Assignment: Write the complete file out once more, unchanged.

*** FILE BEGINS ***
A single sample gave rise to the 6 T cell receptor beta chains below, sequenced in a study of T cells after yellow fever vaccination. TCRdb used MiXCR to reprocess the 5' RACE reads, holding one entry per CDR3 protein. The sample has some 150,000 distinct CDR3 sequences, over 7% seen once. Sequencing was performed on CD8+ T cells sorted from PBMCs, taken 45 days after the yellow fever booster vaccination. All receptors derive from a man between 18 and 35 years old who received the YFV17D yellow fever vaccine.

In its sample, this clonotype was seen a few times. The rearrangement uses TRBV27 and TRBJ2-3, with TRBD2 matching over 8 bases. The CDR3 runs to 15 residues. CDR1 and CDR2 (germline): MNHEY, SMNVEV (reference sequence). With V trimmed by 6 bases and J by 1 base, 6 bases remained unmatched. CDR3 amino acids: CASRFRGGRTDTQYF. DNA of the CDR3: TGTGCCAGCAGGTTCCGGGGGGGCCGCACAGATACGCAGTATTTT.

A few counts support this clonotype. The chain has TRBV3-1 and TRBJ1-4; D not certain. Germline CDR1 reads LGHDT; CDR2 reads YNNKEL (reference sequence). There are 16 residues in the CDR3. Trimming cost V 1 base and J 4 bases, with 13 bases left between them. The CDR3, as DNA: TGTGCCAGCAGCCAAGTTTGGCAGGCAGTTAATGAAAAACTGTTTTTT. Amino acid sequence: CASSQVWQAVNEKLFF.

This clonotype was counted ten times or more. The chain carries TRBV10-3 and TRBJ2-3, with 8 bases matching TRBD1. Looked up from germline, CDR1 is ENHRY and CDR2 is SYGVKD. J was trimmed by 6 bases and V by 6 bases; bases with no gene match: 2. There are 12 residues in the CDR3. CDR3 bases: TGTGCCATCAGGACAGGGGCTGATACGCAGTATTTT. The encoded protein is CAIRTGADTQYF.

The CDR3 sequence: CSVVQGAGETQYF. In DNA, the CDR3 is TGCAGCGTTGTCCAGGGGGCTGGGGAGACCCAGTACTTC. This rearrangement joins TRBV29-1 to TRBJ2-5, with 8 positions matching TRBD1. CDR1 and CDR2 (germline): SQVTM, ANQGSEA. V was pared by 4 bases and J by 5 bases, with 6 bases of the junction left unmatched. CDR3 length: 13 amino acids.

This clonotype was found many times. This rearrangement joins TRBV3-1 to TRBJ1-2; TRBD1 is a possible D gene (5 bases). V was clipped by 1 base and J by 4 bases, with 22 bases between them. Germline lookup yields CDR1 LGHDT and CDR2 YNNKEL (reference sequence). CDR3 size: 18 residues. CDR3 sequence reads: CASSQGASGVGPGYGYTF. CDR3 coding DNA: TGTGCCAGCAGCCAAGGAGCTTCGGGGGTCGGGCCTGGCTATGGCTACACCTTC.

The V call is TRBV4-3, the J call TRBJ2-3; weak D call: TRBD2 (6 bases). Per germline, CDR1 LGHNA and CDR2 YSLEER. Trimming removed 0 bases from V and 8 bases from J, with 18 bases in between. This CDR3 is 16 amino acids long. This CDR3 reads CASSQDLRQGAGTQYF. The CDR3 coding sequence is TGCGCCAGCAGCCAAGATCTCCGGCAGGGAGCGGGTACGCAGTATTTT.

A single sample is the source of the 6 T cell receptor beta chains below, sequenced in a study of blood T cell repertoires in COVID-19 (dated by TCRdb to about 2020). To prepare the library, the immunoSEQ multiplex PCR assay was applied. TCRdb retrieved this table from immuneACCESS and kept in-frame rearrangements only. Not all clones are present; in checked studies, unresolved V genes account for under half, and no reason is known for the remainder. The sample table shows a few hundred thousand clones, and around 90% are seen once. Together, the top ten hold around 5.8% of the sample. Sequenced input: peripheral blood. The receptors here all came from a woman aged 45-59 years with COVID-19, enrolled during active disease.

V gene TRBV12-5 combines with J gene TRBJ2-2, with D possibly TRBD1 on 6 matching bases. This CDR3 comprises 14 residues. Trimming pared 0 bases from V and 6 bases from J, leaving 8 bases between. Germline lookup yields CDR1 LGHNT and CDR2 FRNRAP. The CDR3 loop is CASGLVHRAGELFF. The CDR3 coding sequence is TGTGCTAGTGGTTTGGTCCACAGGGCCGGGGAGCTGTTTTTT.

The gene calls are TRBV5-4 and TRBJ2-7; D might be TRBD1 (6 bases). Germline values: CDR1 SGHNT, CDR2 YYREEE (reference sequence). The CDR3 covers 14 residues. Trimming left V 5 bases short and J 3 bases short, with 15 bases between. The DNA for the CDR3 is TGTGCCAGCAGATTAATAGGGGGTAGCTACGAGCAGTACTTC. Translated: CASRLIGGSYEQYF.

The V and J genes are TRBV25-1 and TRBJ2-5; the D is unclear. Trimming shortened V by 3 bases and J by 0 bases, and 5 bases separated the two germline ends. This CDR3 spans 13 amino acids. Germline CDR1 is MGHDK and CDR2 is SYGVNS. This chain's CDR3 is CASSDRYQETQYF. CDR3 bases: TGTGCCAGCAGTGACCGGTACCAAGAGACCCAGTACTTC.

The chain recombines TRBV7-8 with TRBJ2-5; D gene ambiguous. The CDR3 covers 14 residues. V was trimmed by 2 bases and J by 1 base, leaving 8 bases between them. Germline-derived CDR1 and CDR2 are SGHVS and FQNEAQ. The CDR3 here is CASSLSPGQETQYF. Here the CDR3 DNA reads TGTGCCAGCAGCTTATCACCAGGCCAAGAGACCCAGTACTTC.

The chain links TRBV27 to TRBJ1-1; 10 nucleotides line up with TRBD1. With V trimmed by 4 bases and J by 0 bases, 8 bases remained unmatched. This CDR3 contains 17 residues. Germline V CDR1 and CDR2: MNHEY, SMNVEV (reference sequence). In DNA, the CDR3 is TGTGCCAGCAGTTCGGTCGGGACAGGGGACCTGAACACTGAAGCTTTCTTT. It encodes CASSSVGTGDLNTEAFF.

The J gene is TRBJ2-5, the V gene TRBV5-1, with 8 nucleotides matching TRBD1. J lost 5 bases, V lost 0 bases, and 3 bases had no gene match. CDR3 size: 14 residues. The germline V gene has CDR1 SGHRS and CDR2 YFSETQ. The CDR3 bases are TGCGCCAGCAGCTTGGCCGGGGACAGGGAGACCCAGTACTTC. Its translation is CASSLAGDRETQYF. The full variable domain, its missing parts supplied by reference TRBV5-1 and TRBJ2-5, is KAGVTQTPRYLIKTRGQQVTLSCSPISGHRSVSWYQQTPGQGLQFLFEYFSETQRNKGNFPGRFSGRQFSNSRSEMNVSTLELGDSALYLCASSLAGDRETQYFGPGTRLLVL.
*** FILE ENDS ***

A single sample gave rise to the 6 T cell receptor beta chains below, sequenced in a study of T cells after yellow fever vaccination. TCRdb used MiXCR to reprocess the 5' RACE reads, holding one entry per CDR3 protein. The sample has some 150,000 distinct CDR3 sequences, over 7% seen once. Sequencing was performed on CD8+ T cells sorted from PBMCs, taken 45 days after the yellow fever booster vaccination. All receptors derive from a man between 18 and 35 years old who received the YFV17D yellow fever vaccine.

In its sample, this clonotype was seen a few times. The rearrangement uses TRBV27 and TRBJ2-3, with TRBD2 matching over 8 bases. The CDR3 runs to 15 residues. CDR1 and CDR2 (germline): MNHEY, SMNVEV (reference sequence). With V trimmed by 6 bases and J by 1 base, 6 bases remained unmatched. CDR3 amino acids: CASRFRGGRTDTQYF. DNA of the CDR3: TGTGCCAGCAGGTTCCGGGGGGGCCGCACAGATACGCAGTATTTT.

A few counts support this clonotype. The chain has TRBV3-1 and TRBJ1-4; D not certain. Germline CDR1 reads LGHDT; CDR2 reads YNNKEL (reference sequence). There are 16 residues in the CDR3. Trimming cost V 1 base and J 4 bases, with 13 bases left between them. The CDR3, as DNA: TGTGCCAGCAGCCAAGTTTGGCAGGCAGTTAATGAAAAACTGTTTTTT. Amino acid sequence: CASSQVWQAVNEKLFF.

This clonotype was counted ten times or more. The chain carries TRBV10-3 and TRBJ2-3, with 8 bases matching TRBD1. Looked up from germline, CDR1 is ENHRY and CDR2 is SYGVKD. J was trimmed by 6 bases and V by 6 bases; bases with no gene match: 2. There are 12 residues in the CDR3. CDR3 bases: TGTGCCATCAGGACAGGGGCTGATACGCAGTATTTT. The encoded protein is CAIRTGADTQYF.

The CDR3 sequence: CSVVQGAGETQYF. In DNA, the CDR3 is TGCAGCGTTGTCCAGGGGGCTGGGGAGACCCAGTACTTC. This rearrangement joins TRBV29-1 to TRBJ2-5, with 8 positions matching TRBD1. CDR1 and CDR2 (germline): SQVTM, ANQGSEA. V was pared by 4 bases and J by 5 bases, with 6 bases of the junction left unmatched. CDR3 length: 13 amino acids.

This clonotype was found many times. This rearrangement joins TRBV3-1 to TRBJ1-2; TRBD1 is a possible D gene (5 bases). V was clipped by 1 base and J by 4 bases, with 22 bases between them. Germline lookup yields CDR1 LGHDT and CDR2 YNNKEL (reference sequence). CDR3 size: 18 residues. CDR3 sequence reads: CASSQGASGVGPGYGYTF. CDR3 coding DNA: TGTGCCAGCAGCCAAGGAGCTTCGGGGGTCGGGCCTGGCTATGGCTACACCTTC.

The V call is TRBV4-3, the J call TRBJ2-3; weak D call: TRBD2 (6 bases). Per germline, CDR1 LGHNA and CDR2 YSLEER. Trimming removed 0 bases from V and 8 bases from J, with 18 bases in between. This CDR3 is 16 amino acids long. This CDR3 reads CASSQDLRQGAGTQYF. The CDR3 coding sequence is TGCGCCAGCAGCCAAGATCTCCGGCAGGGAGCGGGTACGCAGTATTTT.

A single sample is the source of the 6 T cell receptor beta chains below, sequenced in a study of blood T cell repertoires in COVID-19 (dated by TCRdb to about 2020). To prepare the library, the immunoSEQ multiplex PCR assay was applied. TCRdb retrieved this table from immuneACCESS and kept in-frame rearrangements only. Not all clones are present; in checked studies, unresolved V genes account for under half, and no reason is known for the remainder. The sample table shows a few hundred thousand clones, and around 90% are seen once. Together, the top ten hold around 5.8% of the sample. Sequenced input: peripheral blood. The receptors here all came from a woman aged 45-59 years with COVID-19, enrolled during active disease.

V gene TRBV12-5 combines with J gene TRBJ2-2, with D possibly TRBD1 on 6 matching bases. This CDR3 comprises 14 residues. Trimming pared 0 bases from V and 6 bases from J, leaving 8 bases between. Germline lookup yields CDR1 LGHNT and CDR2 FRNRAP. The CDR3 loop is CASGLVHRAGELFF. The CDR3 coding sequence is TGTGCTAGTGGTTTGGTCCACAGGGCCGGGGAGCTGTTTTTT.

The gene calls are TRBV5-4 and TRBJ2-7; D might be TRBD1 (6 bases). Germline values: CDR1 SGHNT, CDR2 YYREEE (reference sequence). The CDR3 covers 14 residues. Trimming left V 5 bases short and J 3 bases short, with 15 bases between. The DNA for the CDR3 is TGTGCCAGCAGATTAATAGGGGGTAGCTACGAGCAGTACTTC. Translated: CASRLIGGSYEQYF.

The V and J genes are TRBV25-1 and TRBJ2-5; the D is unclear. Trimming shortened V by 3 bases and J by 0 bases, and 5 bases separated the two germline ends. This CDR3 spans 13 amino acids. Germline CDR1 is MGHDK and CDR2 is SYGVNS. This chain's CDR3 is CASSDRYQETQYF. CDR3 bases: TGTGCCAGCAGTGACCGGTACCAAGAGACCCAGTACTTC.

The chain recombines TRBV7-8 with TRBJ2-5; D gene ambiguous. The CDR3 covers 14 residues. V was trimmed by 2 bases and J by 1 base, leaving 8 bases between them. Germline-derived CDR1 and CDR2 are SGHVS and FQNEAQ. The CDR3 here is CASSLSPGQETQYF. Here the CDR3 DNA reads TGTGCCAGCAGCTTATCACCAGGCCAAGAGACCCAGTACTTC.

The chain links TRBV27 to TRBJ1-1; 10 nucleotides line up with TRBD1. With V trimmed by 4 bases and J by 0 bases, 8 bases remained unmatched. This CDR3 contains 17 residues. Germline V CDR1 and CDR2: MNHEY, SMNVEV (reference sequence). In DNA, the CDR3 is TGTGCCAGCAGTTCGGTCGGGACAGGGGACCTGAACACTGAAGCTTTCTTT. It encodes CASSSVGTGDLNTEAFF.

The J gene is TRBJ2-5, the V gene TRBV5-1, with 8 nucleotides matching TRBD1. J lost 5 bases, V lost 0 bases, and 3 bases had no gene match. CDR3 size: 14 residues. The germline V gene has CDR1 SGHRS and CDR2 YFSETQ. The CDR3 bases are TGCGCCAGCAGCTTGGCCGGGGACAGGGAGACCCAGTACTTC. Its translation is CASSLAGDRETQYF. The full variable domain, its missing parts supplied by reference TRBV5-1 and TRBJ2-5, is KAGVTQTPRYLIKTRGQQVTLSCSPISGHRSVSWYQQTPGQGLQFLFEYFSETQRNKGNFPGRFSGRQFSNSRSEMNVSTLELGDSALYLCASSLAGDRETQYFGPGTRLLVL.